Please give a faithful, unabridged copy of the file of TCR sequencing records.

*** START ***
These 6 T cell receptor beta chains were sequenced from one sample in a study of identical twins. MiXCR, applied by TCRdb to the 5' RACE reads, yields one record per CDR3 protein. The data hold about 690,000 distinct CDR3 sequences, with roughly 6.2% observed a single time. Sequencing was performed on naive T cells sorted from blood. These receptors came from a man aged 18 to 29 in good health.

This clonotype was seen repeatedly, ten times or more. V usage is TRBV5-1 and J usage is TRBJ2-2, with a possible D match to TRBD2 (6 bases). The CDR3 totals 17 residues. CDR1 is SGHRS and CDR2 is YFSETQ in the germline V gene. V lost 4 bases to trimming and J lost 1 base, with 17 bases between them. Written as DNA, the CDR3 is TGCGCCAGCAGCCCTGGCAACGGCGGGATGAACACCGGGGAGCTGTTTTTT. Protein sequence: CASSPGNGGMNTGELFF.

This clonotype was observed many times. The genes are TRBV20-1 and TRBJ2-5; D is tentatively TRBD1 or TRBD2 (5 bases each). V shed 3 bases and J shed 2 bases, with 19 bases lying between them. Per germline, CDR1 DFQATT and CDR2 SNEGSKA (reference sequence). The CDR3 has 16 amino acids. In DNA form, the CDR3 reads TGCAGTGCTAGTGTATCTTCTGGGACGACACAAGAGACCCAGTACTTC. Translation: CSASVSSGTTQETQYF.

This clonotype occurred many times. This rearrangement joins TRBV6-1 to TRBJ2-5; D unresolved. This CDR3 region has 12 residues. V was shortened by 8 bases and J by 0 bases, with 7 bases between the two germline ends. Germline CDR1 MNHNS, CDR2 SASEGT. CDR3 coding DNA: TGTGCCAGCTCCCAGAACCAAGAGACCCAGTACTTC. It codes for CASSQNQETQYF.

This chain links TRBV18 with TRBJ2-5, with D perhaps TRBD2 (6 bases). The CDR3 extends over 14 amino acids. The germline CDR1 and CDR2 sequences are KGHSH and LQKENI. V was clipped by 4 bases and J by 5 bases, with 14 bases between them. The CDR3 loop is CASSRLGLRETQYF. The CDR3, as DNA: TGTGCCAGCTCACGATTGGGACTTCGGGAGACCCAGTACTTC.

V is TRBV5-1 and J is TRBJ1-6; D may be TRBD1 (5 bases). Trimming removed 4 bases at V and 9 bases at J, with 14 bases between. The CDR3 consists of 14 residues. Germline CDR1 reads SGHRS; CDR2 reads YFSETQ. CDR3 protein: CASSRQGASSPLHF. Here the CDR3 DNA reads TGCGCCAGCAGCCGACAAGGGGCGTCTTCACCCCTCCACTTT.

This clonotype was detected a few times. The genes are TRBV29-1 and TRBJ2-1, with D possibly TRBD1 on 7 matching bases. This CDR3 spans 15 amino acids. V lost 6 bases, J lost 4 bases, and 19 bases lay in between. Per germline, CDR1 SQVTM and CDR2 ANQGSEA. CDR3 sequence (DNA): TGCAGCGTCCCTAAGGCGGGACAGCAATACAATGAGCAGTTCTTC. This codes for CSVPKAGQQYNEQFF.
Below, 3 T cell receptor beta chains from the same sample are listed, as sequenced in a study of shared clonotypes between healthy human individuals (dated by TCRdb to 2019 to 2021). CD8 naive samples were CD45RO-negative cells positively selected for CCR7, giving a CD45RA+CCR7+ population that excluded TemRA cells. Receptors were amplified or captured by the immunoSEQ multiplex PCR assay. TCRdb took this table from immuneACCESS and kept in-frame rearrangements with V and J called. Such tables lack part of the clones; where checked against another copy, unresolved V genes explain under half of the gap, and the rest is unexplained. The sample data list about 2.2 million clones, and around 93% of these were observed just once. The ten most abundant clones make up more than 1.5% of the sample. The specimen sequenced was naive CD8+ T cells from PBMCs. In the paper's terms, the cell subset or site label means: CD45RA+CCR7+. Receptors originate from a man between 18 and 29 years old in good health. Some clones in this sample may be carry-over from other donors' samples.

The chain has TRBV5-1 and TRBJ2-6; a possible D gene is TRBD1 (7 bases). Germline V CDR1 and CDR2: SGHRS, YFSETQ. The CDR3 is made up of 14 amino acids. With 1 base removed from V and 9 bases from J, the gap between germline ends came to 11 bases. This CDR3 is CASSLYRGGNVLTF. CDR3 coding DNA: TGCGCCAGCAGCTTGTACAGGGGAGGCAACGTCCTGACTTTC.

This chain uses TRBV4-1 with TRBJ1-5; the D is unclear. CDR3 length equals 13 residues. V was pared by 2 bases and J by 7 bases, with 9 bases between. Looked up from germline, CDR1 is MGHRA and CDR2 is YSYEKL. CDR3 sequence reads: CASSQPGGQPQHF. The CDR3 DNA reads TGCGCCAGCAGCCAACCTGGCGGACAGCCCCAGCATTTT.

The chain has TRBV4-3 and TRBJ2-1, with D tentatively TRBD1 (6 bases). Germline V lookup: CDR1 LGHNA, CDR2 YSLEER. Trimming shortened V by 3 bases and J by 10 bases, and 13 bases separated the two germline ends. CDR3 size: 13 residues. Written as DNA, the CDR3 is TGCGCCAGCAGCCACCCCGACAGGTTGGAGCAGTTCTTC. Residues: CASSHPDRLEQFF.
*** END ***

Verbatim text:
These 6 T cell receptor beta chains were sequenced from one sample in a study of identical twins. MiXCR, applied by TCRdb to the 5' RACE reads, yields one record per CDR3 protein. The data hold about 690,000 distinct CDR3 sequences, with roughly 6.2% observed a single time. Sequencing was performed on naive T cells sorted from blood. These receptors came from a man aged 18 to 29 in good health.

This clonotype was seen repeatedly, ten times or more. V usage is TRBV5-1 and J usage is TRBJ2-2, with a possible D match to TRBD2 (6 bases). The CDR3 totals 17 residues. CDR1 is SGHRS and CDR2 is YFSETQ in the germline V gene. V lost 4 bases to trimming and J lost 1 base, with 17 bases between them. Written as DNA, the CDR3 is TGCGCCAGCAGCCCTGGCAACGGCGGGATGAACACCGGGGAGCTGTTTTTT. Protein sequence: CASSPGNGGMNTGELFF.

This clonotype was observed many times. The genes are TRBV20-1 and TRBJ2-5; D is tentatively TRBD1 or TRBD2 (5 bases each). V shed 3 bases and J shed 2 bases, with 19 bases lying between them. Per germline, CDR1 DFQATT and CDR2 SNEGSKA (reference sequence). The CDR3 has 16 amino acids. In DNA form, the CDR3 reads TGCAGTGCTAGTGTATCTTCTGGGACGACACAAGAGACCCAGTACTTC. Translation: CSASVSSGTTQETQYF.

This clonotype occurred many times. This rearrangement joins TRBV6-1 to TRBJ2-5; D unresolved. This CDR3 region has 12 residues. V was shortened by 8 bases and J by 0 bases, with 7 bases between the two germline ends. Germline CDR1 MNHNS, CDR2 SASEGT. CDR3 coding DNA: TGTGCCAGCTCCCAGAACCAAGAGACCCAGTACTTC. It codes for CASSQNQETQYF.

This chain links TRBV18 with TRBJ2-5, with D perhaps TRBD2 (6 bases). The CDR3 extends over 14 amino acids. The germline CDR1 and CDR2 sequences are KGHSH and LQKENI. V was clipped by 4 bases and J by 5 bases, with 14 bases between them. The CDR3 loop is CASSRLGLRETQYF. The CDR3, as DNA: TGTGCCAGCTCACGATTGGGACTTCGGGAGACCCAGTACTTC.

V is TRBV5-1 and J is TRBJ1-6; D may be TRBD1 (5 bases). Trimming removed 4 bases at V and 9 bases at J, with 14 bases between. The CDR3 consists of 14 residues. Germline CDR1 reads SGHRS; CDR2 reads YFSETQ. CDR3 protein: CASSRQGASSPLHF. Here the CDR3 DNA reads TGCGCCAGCAGCCGACAAGGGGCGTCTTCACCCCTCCACTTT.

This clonotype was detected a few times. The genes are TRBV29-1 and TRBJ2-1, with D possibly TRBD1 on 7 matching bases. This CDR3 spans 15 amino acids. V lost 6 bases, J lost 4 bases, and 19 bases lay in between. Per germline, CDR1 SQVTM and CDR2 ANQGSEA. CDR3 sequence (DNA): TGCAGCGTCCCTAAGGCGGGACAGCAATACAATGAGCAGTTCTTC. This codes for CSVPKAGQQYNEQFF.
Below, 3 T cell receptor beta chains from the same sample are listed, as sequenced in a study of shared clonotypes between healthy human individuals (dated by TCRdb to 2019 to 2021). CD8 naive samples were CD45RO-negative cells positively selected for CCR7, giving a CD45RA+CCR7+ population that excluded TemRA cells. Receptors were amplified or captured by the immunoSEQ multiplex PCR assay. TCRdb took this table from immuneACCESS and kept in-frame rearrangements with V and J called. Such tables lack part of the clones; where checked against another copy, unresolved V genes explain under half of the gap, and the rest is unexplained. The sample data list about 2.2 million clones, and around 93% of these were observed just once. The ten most abundant clones make up more than 1.5% of the sample. The specimen sequenced was naive CD8+ T cells from PBMCs. In the paper's terms, the cell subset or site label means: CD45RA+CCR7+. Receptors originate from a man between 18 and 29 years old in good health. Some clones in this sample may be carry-over from other donors' samples.

The chain has TRBV5-1 and TRBJ2-6; a possible D gene is TRBD1 (7 bases). Germline V CDR1 and CDR2: SGHRS, YFSETQ. The CDR3 is made up of 14 amino acids. With 1 base removed from V and 9 bases from J, the gap between germline ends came to 11 bases. This CDR3 is CASSLYRGGNVLTF. CDR3 coding DNA: TGCGCCAGCAGCTTGTACAGGGGAGGCAACGTCCTGACTTTC.

This chain uses TRBV4-1 with TRBJ1-5; the D is unclear. CDR3 length equals 13 residues. V was pared by 2 bases and J by 7 bases, with 9 bases between. Looked up from germline, CDR1 is MGHRA and CDR2 is YSYEKL. CDR3 sequence reads: CASSQPGGQPQHF. The CDR3 DNA reads TGCGCCAGCAGCCAACCTGGCGGACAGCCCCAGCATTTT.

The chain has TRBV4-3 and TRBJ2-1, with D tentatively TRBD1 (6 bases). Germline V lookup: CDR1 LGHNA, CDR2 YSLEER. Trimming shortened V by 3 bases and J by 10 bases, and 13 bases separated the two germline ends. CDR3 size: 13 residues. Written as DNA, the CDR3 is TGCGCCAGCAGCCACCCCGACAGGTTGGAGCAGTTCTTC. Residues: CASSHPDRLEQFF.